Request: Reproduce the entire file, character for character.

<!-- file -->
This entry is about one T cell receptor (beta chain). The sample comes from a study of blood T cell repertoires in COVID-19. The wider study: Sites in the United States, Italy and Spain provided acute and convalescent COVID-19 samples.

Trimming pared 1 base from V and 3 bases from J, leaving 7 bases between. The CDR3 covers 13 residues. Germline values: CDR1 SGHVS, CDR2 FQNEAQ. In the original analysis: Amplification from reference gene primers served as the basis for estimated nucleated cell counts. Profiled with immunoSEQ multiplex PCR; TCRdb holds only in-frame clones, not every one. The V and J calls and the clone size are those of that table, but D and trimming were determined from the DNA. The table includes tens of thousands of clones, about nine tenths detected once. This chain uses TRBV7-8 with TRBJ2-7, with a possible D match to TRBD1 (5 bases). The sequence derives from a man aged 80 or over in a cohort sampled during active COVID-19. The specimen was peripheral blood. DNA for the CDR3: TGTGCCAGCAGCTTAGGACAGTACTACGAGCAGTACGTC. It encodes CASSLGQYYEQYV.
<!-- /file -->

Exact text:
This entry is about one T cell receptor (beta chain). The sample comes from a study of blood T cell repertoires in COVID-19. The wider study: Sites in the United States, Italy and Spain provided acute and convalescent COVID-19 samples.

Trimming pared 1 base from V and 3 bases from J, leaving 7 bases between. The CDR3 covers 13 residues. Germline values: CDR1 SGHVS, CDR2 FQNEAQ. In the original analysis: Amplification from reference gene primers served as the basis for estimated nucleated cell counts. Profiled with immunoSEQ multiplex PCR; TCRdb holds only in-frame clones, not every one. The V and J calls and the clone size are those of that table, but D and trimming were determined from the DNA. The table includes tens of thousands of clones, about nine tenths detected once. This chain uses TRBV7-8 with TRBJ2-7, with a possible D match to TRBD1 (5 bases). The sequence derives from a man aged 80 or over in a cohort sampled during active COVID-19. The specimen was peripheral blood. DNA for the CDR3: TGTGCCAGCAGCTTAGGACAGTACTACGAGCAGTACGTC. It encodes CASSLGQYYEQYV.